[SI-LIST] : EMC Society Meeting Notice, Sunnyvale, CA
Thu, 8 Jan 1998 15:01:25 -0800
IEEE's Santa Clara Valley EMC Society Chapter, Jan'98 Meeting Notice:
Tuesday, January 13, 1998. Building 157, Lockheed Martin, 3rd Avenue
(the North end of Java street) Sunnyvale, CA. 7:30 p.m. - 9:00 p.m.
Everyone welcome, ID required at gate, Bring a colleague, No
reservations required. Don't miss this topic/speaker! Both are
Switching Noise in VLSI Packages by Dr. Richard Wheeler, President
Quarter micron CMOS designs are switching thousands of I/O's at
Gigahertz frequencies. Core switching places even greater demands on
the power distribution network to the chip. This talk will
examine the trends of IC technology from the 70's through the 90's and
its impact on feeding power to the chip. It will show how to model
core switching currents and will discuss how much bypass capacitance
is needed and where to place it. Examples will be shown comparing the
relative efficacy of bypass capacitors placed on-chip, buried in the
chip package or surface mounted on the chip package.
Future trends will also be noted.
Dr. Wheeler has a Ph.D in Electrical Engineering and Solid State
Physics from Brigham Young University, Provo, UT. E.E. department with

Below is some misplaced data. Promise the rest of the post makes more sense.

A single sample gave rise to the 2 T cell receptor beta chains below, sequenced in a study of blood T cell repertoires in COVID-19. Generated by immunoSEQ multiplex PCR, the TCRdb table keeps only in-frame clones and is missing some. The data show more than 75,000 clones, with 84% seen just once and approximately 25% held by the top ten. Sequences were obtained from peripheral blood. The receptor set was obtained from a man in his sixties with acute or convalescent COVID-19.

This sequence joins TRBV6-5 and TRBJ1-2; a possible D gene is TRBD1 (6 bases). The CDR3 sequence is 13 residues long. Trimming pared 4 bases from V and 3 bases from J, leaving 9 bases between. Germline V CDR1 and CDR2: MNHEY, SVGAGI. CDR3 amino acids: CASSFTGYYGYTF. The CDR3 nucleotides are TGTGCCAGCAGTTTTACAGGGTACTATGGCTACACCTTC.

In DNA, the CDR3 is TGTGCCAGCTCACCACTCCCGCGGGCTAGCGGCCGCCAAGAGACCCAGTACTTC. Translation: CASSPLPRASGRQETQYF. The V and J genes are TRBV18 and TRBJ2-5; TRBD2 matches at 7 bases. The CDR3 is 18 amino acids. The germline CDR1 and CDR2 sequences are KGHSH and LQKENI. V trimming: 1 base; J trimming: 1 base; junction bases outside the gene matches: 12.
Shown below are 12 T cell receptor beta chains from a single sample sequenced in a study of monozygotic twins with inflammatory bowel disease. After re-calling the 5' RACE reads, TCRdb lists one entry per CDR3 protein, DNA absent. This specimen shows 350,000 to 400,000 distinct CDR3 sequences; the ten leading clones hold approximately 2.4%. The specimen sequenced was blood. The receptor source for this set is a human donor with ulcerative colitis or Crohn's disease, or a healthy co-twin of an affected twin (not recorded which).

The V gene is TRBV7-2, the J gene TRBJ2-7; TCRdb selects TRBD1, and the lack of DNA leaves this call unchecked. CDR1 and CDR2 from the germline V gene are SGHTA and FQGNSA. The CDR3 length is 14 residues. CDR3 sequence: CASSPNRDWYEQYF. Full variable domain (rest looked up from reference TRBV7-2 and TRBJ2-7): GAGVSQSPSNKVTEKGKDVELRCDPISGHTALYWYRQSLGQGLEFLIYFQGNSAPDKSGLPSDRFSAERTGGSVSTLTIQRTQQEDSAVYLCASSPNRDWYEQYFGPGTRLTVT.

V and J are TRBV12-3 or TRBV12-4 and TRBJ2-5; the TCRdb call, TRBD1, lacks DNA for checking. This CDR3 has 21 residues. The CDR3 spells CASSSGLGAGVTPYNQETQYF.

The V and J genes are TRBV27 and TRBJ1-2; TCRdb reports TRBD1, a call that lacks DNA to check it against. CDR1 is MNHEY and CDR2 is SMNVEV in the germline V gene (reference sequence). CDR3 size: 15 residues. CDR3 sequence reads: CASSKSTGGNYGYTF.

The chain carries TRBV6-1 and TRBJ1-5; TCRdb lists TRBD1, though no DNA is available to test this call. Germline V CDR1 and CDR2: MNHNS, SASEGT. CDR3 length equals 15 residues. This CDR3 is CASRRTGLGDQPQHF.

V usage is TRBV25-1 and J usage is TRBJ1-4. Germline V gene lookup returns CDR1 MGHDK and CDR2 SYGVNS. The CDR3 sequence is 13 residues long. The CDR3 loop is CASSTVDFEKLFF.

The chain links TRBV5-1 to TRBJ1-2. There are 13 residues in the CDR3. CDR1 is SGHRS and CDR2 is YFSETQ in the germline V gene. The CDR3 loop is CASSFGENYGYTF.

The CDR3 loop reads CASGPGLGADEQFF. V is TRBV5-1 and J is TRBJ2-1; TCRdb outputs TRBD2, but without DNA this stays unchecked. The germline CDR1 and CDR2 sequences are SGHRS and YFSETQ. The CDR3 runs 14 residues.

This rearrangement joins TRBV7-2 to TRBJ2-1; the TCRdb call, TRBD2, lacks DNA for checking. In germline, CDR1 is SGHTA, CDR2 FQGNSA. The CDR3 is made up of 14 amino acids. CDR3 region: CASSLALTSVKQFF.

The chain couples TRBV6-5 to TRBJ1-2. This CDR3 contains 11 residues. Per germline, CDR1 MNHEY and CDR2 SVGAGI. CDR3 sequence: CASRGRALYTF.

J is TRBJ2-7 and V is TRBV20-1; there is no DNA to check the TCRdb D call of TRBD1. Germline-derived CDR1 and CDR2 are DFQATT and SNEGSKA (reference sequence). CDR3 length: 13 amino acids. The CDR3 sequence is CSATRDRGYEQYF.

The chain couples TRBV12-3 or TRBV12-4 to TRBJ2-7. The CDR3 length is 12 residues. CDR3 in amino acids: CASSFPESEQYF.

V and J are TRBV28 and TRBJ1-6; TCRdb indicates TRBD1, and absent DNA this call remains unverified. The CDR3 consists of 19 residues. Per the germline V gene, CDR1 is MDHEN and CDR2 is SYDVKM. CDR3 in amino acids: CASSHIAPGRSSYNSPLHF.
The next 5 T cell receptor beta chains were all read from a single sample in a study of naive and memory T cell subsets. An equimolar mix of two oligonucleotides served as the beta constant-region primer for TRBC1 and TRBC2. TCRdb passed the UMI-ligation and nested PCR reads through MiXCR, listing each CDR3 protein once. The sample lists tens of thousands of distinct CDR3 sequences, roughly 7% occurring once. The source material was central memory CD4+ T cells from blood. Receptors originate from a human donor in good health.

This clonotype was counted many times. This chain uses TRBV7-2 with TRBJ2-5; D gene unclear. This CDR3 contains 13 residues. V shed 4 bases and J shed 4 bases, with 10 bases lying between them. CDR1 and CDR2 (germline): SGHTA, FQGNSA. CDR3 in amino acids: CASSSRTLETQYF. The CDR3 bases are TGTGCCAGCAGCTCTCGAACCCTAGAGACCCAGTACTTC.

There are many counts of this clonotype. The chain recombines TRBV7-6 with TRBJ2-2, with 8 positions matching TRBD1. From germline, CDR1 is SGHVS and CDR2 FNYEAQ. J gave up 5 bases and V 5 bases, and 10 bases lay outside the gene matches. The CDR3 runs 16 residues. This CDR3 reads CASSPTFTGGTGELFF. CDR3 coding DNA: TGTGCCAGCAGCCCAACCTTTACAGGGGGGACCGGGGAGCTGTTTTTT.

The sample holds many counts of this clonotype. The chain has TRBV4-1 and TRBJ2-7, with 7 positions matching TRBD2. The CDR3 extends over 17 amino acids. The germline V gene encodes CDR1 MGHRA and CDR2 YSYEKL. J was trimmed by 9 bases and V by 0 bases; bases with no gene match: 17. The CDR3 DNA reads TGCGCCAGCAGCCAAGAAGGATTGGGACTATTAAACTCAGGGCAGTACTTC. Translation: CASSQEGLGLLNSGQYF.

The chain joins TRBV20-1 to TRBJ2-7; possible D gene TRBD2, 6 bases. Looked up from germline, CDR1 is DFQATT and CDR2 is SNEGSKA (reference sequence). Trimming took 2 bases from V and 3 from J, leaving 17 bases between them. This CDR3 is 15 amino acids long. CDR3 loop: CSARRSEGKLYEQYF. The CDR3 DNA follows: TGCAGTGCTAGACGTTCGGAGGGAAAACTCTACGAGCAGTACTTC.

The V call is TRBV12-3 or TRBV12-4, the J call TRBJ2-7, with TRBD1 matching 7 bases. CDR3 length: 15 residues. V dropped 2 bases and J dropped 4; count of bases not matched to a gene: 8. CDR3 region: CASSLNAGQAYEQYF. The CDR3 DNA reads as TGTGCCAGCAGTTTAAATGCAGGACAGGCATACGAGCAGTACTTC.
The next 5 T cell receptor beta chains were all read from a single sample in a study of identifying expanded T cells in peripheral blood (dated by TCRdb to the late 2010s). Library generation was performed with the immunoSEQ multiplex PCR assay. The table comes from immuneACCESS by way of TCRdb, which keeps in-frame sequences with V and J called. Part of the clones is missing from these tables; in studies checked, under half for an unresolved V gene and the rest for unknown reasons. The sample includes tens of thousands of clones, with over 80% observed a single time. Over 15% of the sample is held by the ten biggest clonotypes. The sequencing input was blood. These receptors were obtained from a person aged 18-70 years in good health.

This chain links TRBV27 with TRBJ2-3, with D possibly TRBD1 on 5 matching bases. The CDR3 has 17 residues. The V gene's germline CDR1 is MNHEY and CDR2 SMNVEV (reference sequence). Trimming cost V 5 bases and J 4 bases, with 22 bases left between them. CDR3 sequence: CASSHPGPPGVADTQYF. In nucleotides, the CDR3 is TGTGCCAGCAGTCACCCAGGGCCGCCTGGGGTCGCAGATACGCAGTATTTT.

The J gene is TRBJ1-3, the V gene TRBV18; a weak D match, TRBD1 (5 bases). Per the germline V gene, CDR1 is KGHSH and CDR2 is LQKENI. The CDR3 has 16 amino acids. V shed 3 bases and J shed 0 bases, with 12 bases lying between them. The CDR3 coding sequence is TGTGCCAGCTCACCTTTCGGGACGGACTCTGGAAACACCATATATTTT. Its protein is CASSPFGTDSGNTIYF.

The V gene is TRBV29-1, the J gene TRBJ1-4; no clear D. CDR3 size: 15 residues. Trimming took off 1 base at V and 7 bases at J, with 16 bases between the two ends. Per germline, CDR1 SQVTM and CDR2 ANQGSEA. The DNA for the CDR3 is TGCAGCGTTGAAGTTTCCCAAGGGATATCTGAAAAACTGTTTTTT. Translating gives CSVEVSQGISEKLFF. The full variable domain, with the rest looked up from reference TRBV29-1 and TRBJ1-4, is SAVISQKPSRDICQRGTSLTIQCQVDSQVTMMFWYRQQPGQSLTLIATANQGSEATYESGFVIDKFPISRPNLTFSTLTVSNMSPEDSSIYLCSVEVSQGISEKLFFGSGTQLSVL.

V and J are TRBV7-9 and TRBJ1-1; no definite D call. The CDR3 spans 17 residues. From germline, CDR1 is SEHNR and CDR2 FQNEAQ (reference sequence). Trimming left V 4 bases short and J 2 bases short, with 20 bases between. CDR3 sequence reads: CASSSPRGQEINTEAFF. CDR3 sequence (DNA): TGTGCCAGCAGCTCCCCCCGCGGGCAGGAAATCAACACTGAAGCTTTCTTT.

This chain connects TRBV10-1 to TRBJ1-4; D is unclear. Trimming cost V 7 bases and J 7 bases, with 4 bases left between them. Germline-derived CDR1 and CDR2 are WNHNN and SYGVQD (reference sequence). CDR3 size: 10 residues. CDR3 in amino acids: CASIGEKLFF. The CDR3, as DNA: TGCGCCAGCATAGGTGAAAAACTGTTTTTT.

focus on Solid State Physics. He has over 26 years experience in
industrial management, research, and hardware development, including:
Bell Telephone Laboratories, Holmdel, NJ, Hewlett Packard Research
Labs, Palo Alto, Ca, Fujitsu Computer Packaging Technologies.
Presently, he is a management consultant for Hewlett Packard and
evaluated bi-divisional VLSI packaging program for future computer
products and recommended cost saving alternatives. Currently, he is
acting as a technical advisor to a multi-divisional council
responsible for coordinating flip chip development procedure across
company boundaries and acting as a technical advisor to the Network
Division to design CMOS driver/receiver circuits capable of operating
greater than 1000 MHz. While at Fujitsu Computer Packaging
Technologies, Inc., he managed the R&D activity and played a key role
in inventing a new type of interconnect between VLSI chips and PC
boards. The new interconnect will allow computer CPUs to operate at
clock frequencies above 1000 MHz. He was responsible for the
technological design of high speed supercomputers, mainframes and
workstations, bipolar and CMOS process and equipment design, and high
speed networking: physical layer and OS interface. Dr. Wheeler has
authored 16 patents and IEEE Proceedings paper.